Unionized Boston Starbucks Workers Celebrate Win After 64-Day Strike

After management agreed to their main demand, Boston Starbucks workers ended their two-month-old strike. This marked the end of the longest Starbucks strike in history.

A unionized Starbucks worker nearBoston University workers are on strike since mid-July. They protest an illegal unilateral change in company policy to force part-time workers to be available for full-time work, even if they only work 20 hours a week. Workers said that, if the part-timers didn’t have such availability, they could risk termination.

After a 64-day strike, the union claims that management agreed to end the policy’s enforcement Sunday.

“We are excited that our partners whose availability only permits a part-time schedule will no longer be at risk of losing their jobs because of this arbitrary rule,” the workers wrote in a statement. “We are also proud of our partners in Watertown, MA who joined us in taking action against this rule during their most recent strike action — this victory was won by all of us.”

Workers claim they won other victories, including the elimination of the minimum availability requirement. This was largely due to problems with Tomi Chorlian, their store manager. Chorlian “aggressively” cut employees’ hours, they say, leaving the store “dramatically” understaffed. She had also used “harmful and offensive rhetoric” regarding race, gender and sexual orientation against workers and customers, according to the workers’ statement.

Chorlian is now being replaced by the store’s district manager. The workers will be involved in investigating Chorlian’s behavior.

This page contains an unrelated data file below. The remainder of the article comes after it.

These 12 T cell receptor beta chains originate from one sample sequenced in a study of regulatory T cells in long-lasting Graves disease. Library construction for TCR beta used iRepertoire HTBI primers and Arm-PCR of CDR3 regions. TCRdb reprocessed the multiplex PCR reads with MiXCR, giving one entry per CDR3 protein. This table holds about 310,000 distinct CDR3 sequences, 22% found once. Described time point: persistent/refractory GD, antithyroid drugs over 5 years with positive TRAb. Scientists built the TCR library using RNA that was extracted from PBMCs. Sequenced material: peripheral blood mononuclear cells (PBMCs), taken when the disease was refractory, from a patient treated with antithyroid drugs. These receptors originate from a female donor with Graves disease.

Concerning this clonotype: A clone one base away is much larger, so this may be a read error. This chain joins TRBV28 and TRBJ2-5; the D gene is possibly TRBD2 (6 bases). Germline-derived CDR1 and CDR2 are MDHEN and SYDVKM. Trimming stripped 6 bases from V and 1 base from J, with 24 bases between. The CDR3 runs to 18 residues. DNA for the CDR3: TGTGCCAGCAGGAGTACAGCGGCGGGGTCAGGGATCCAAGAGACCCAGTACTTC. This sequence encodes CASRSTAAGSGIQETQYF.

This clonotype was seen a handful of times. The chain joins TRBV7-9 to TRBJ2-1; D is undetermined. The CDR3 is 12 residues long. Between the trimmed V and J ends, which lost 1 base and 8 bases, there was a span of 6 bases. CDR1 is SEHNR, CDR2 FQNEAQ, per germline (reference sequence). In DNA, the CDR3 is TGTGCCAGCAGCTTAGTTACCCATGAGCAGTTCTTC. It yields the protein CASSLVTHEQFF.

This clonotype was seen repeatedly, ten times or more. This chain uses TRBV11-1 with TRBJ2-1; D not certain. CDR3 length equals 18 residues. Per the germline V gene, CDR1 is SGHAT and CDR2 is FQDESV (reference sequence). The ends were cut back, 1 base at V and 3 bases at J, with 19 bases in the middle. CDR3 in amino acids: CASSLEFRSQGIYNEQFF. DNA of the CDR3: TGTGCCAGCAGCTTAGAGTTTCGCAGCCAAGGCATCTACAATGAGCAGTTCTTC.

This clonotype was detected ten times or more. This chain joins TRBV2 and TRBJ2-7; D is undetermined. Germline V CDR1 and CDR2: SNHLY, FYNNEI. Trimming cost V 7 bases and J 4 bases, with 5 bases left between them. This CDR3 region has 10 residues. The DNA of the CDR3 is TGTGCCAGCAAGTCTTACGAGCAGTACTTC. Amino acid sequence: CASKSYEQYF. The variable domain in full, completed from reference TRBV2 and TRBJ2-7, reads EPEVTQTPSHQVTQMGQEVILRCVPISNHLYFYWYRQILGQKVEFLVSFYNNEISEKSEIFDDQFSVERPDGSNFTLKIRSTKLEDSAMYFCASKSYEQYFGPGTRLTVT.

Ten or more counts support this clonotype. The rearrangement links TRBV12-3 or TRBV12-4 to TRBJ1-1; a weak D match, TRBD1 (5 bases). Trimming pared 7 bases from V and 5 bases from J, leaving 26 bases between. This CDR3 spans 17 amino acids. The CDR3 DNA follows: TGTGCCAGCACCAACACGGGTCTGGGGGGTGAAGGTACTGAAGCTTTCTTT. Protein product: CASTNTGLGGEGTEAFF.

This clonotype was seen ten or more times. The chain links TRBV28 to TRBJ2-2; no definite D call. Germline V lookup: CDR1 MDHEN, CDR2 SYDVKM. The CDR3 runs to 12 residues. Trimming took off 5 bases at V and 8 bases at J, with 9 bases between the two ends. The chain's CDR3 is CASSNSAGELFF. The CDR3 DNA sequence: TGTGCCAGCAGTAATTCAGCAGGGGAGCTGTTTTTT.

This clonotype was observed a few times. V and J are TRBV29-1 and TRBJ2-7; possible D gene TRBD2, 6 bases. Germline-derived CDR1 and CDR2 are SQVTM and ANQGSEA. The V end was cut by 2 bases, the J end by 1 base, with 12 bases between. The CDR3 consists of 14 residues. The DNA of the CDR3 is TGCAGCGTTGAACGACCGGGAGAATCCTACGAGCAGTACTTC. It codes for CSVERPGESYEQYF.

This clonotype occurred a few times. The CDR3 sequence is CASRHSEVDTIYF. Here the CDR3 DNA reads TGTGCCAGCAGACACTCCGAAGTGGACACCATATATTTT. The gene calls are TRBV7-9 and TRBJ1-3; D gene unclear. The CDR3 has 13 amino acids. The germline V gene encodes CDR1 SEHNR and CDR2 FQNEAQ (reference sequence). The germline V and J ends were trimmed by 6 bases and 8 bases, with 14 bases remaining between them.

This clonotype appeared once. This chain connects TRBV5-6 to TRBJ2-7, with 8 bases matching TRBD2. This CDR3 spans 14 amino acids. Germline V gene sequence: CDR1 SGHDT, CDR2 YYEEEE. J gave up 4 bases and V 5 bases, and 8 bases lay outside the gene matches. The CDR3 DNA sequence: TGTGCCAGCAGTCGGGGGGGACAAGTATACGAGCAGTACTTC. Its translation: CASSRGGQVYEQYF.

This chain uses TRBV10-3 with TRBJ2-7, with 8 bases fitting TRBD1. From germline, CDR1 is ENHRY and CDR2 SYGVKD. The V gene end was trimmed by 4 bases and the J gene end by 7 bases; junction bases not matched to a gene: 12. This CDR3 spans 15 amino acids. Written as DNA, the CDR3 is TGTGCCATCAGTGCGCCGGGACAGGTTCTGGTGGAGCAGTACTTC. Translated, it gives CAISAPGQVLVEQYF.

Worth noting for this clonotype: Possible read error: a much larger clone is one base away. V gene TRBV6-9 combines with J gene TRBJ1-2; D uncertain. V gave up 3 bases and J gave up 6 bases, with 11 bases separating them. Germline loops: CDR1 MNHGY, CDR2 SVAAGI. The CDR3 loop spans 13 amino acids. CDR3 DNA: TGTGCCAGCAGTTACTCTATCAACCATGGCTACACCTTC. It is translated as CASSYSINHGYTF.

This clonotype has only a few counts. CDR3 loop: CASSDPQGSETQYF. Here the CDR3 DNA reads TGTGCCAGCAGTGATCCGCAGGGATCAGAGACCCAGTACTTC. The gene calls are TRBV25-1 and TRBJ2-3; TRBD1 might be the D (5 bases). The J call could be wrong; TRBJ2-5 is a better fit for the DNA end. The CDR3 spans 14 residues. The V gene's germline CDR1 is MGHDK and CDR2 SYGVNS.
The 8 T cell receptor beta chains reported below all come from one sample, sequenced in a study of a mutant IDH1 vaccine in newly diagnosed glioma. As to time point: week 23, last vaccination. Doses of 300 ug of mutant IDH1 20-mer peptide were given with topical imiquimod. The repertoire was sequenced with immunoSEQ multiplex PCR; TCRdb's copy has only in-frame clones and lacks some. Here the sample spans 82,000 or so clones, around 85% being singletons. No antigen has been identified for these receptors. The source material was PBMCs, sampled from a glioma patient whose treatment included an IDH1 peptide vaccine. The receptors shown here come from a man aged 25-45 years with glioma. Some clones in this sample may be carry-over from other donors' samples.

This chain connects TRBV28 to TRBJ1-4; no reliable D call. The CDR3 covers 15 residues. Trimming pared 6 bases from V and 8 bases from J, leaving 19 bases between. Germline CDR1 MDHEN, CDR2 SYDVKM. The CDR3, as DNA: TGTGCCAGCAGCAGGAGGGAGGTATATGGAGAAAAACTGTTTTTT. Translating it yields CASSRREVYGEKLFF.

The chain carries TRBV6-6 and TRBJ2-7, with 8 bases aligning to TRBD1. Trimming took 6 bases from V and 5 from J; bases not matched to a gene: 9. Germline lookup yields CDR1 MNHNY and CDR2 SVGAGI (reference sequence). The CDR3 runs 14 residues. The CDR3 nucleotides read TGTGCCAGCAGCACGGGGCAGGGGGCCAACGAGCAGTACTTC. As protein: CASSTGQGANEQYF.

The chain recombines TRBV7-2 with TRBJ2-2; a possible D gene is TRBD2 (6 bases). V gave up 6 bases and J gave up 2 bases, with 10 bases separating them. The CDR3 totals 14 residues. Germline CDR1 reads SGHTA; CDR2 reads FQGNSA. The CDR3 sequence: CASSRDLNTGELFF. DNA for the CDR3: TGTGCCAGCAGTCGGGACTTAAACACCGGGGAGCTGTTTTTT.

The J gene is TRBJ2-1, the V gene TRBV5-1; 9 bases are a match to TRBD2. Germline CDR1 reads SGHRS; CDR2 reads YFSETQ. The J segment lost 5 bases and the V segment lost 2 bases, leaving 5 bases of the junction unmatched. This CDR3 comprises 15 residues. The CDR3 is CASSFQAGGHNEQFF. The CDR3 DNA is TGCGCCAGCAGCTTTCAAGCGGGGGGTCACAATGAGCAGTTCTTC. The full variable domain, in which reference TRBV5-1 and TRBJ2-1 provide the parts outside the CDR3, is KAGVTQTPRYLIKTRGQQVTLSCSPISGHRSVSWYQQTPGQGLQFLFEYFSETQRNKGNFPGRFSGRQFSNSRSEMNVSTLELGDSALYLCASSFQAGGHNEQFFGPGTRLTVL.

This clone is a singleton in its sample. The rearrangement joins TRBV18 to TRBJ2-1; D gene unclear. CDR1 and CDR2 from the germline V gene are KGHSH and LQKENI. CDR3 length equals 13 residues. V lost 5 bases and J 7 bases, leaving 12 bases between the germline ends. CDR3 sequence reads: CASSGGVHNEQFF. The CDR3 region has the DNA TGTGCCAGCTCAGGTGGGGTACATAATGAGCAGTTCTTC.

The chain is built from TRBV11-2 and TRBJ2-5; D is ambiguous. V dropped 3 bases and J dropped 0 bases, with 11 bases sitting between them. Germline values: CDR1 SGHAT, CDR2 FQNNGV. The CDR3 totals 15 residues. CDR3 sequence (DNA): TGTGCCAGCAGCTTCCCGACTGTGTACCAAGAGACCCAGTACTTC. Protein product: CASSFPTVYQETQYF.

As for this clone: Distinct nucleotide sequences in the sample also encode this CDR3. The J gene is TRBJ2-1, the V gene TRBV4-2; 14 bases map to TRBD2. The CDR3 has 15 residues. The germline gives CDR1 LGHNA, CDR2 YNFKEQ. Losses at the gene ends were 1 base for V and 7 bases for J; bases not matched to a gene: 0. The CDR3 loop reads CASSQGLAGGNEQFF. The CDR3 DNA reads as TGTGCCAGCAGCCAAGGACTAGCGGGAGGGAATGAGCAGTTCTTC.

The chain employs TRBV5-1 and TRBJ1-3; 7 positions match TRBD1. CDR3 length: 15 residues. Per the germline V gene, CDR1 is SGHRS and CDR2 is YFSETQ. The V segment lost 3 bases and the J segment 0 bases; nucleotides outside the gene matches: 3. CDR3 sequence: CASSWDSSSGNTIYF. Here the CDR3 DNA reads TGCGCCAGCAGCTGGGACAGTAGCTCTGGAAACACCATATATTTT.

The staunchly anti unionist company claimsDespite the end of the strike the policy for workers has not changed.

Workers thanked the community. Assist them in maintaining their homesDuring the strike, the picket lines were open 24 hours per day.

“Keeping our picket line alive 24-hours a day for 64 days took a village of community supporters, union siblings, friends, and Starbucks workers,” they wrote. “We are incredibly inspired by this display of solidarity, and we look forward to supporting y’all in the larger fight for worker power.”

The strike had won support fromA wide variety of prominent politicians, including Senator Bernie Sanders (I-Vermont), and Boston Mayor Michelle Wu, were present. Who visited?Last month, the picket line was set up during a trip to Boston to rally with labor leaders.

On Wednesday, Sanders congratulated workers via Twitter. “Let me congratulate the Starbucks workers in Boston who won their 64-day strike for fair schedules and decent working conditions,” he wrote. “When workers stand together and fight for justice, there is nothing they cannot accomplish. I was proud to have stood on the picket line with them.”

Police officers appeared to have arrived at the picket lines multiple times in an apparent attempt to end the strike. Picketers were threatened with arrest last weekThe police were present once in August remove furniture from the patio that workers were picketing on, watching them to ensure they didn’t return to the area.

“If this isn’t blatant union busting, what is?” the union wrote ofAugust incident